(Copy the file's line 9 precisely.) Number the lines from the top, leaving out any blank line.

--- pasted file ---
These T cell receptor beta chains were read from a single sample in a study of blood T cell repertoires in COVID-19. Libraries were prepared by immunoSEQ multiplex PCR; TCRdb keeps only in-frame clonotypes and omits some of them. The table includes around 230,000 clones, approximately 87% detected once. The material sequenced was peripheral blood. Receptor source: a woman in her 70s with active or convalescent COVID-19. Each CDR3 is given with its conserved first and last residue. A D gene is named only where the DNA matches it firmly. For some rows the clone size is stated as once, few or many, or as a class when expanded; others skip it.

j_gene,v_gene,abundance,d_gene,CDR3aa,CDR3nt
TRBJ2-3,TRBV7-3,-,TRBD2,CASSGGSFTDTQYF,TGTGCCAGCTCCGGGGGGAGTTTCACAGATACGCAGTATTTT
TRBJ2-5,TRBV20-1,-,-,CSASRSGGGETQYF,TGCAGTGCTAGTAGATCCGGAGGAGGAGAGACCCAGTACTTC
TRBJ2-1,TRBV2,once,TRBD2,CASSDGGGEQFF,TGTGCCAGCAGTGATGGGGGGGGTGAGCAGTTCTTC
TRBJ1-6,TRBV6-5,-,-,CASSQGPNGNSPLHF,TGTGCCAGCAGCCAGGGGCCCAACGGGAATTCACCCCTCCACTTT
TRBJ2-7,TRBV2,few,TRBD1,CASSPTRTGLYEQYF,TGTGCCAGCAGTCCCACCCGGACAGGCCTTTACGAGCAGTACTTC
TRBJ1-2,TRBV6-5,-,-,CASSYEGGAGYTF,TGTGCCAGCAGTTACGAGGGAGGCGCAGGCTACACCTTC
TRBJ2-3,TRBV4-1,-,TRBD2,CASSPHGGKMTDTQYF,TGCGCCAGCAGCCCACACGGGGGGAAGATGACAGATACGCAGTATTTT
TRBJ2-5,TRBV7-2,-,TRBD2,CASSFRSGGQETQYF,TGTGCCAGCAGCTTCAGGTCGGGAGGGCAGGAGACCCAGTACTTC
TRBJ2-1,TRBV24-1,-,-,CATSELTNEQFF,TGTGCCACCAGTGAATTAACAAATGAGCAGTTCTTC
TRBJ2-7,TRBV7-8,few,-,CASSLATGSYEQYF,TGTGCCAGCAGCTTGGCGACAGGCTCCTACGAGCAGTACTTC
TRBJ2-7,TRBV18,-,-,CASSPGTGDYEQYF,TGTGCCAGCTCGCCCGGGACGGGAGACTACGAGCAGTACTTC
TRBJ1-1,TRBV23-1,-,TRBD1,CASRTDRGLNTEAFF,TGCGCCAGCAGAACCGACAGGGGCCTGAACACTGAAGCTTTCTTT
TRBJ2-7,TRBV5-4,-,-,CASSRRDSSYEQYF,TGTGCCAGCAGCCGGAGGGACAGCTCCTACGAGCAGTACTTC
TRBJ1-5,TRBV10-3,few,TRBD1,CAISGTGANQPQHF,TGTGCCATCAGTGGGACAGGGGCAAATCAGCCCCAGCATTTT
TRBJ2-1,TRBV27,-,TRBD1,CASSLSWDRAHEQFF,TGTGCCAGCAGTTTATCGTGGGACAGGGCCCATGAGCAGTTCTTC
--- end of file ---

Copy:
TRBJ2-3,TRBV4-1,-,TRBD2,CASSPHGGKMTDTQYF,TGCGCCAGCAGCCCACACGGGGGGAAGATGACAGATACGCAGTATTTT